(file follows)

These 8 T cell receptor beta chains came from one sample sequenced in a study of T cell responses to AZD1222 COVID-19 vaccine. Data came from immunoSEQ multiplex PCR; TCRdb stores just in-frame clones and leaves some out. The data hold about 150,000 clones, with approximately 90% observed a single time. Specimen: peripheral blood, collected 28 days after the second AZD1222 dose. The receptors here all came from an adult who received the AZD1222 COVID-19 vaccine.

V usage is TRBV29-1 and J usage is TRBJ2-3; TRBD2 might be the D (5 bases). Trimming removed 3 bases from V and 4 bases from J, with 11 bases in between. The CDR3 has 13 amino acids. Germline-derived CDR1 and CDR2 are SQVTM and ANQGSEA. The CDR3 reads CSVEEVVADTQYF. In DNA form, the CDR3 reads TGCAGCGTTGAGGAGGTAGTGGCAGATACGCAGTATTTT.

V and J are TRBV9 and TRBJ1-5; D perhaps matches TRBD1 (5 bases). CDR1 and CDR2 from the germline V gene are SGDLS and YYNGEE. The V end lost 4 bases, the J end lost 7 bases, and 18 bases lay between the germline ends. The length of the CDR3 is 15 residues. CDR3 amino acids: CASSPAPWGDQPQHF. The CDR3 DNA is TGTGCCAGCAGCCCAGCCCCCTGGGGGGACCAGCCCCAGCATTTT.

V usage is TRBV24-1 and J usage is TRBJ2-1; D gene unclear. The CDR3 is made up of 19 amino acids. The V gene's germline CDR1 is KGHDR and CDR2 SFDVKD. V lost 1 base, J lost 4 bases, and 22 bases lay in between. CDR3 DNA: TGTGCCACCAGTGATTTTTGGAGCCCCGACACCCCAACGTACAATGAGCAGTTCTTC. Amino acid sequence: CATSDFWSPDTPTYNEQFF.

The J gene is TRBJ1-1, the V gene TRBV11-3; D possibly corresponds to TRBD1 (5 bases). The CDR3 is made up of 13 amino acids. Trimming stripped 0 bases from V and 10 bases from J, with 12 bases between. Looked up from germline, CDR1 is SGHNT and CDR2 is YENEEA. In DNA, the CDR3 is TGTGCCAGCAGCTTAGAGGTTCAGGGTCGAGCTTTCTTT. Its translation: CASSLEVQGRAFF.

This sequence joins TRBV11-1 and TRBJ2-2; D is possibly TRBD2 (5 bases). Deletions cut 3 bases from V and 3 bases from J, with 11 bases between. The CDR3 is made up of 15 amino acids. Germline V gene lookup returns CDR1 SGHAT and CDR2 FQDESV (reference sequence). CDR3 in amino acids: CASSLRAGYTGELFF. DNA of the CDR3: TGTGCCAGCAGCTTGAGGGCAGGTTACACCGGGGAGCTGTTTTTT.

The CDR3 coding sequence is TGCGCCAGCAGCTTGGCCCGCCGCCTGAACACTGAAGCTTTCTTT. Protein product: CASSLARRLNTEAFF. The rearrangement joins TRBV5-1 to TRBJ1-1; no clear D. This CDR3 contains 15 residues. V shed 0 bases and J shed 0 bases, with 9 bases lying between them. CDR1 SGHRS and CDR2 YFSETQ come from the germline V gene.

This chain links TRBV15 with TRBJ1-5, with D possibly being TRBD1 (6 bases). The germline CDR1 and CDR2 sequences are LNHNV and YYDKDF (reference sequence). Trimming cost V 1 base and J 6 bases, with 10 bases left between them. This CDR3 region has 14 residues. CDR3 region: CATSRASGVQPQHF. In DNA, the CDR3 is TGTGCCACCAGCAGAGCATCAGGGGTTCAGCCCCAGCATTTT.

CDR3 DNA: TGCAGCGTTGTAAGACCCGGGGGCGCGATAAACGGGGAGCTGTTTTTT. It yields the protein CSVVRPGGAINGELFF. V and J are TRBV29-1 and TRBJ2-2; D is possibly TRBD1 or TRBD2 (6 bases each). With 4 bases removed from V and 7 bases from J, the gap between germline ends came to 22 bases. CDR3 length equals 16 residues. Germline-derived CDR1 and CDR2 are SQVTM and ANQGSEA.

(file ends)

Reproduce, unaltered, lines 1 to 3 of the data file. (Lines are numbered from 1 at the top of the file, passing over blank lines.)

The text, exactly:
These 8 T cell receptor beta chains came from one sample sequenced in a study of T cell responses to AZD1222 COVID-19 vaccine. Data came from immunoSEQ multiplex PCR; TCRdb stores just in-frame clones and leaves some out. The data hold about 150,000 clones, with approximately 90% observed a single time. Specimen: peripheral blood, collected 28 days after the second AZD1222 dose. The receptors here all came from an adult who received the AZD1222 COVID-19 vaccine.

V usage is TRBV29-1 and J usage is TRBJ2-3; TRBD2 might be the D (5 bases). Trimming removed 3 bases from V and 4 bases from J, with 11 bases in between. The CDR3 has 13 amino acids. Germline-derived CDR1 and CDR2 are SQVTM and ANQGSEA. The CDR3 reads CSVEEVVADTQYF. In DNA form, the CDR3 reads TGCAGCGTTGAGGAGGTAGTGGCAGATACGCAGTATTTT.

V and J are TRBV9 and TRBJ1-5; D perhaps matches TRBD1 (5 bases). CDR1 and CDR2 from the germline V gene are SGDLS and YYNGEE. The V end lost 4 bases, the J end lost 7 bases, and 18 bases lay between the germline ends. The length of the CDR3 is 15 residues. CDR3 amino acids: CASSPAPWGDQPQHF. The CDR3 DNA is TGTGCCAGCAGCCCAGCCCCCTGGGGGGACCAGCCCCAGCATTTT.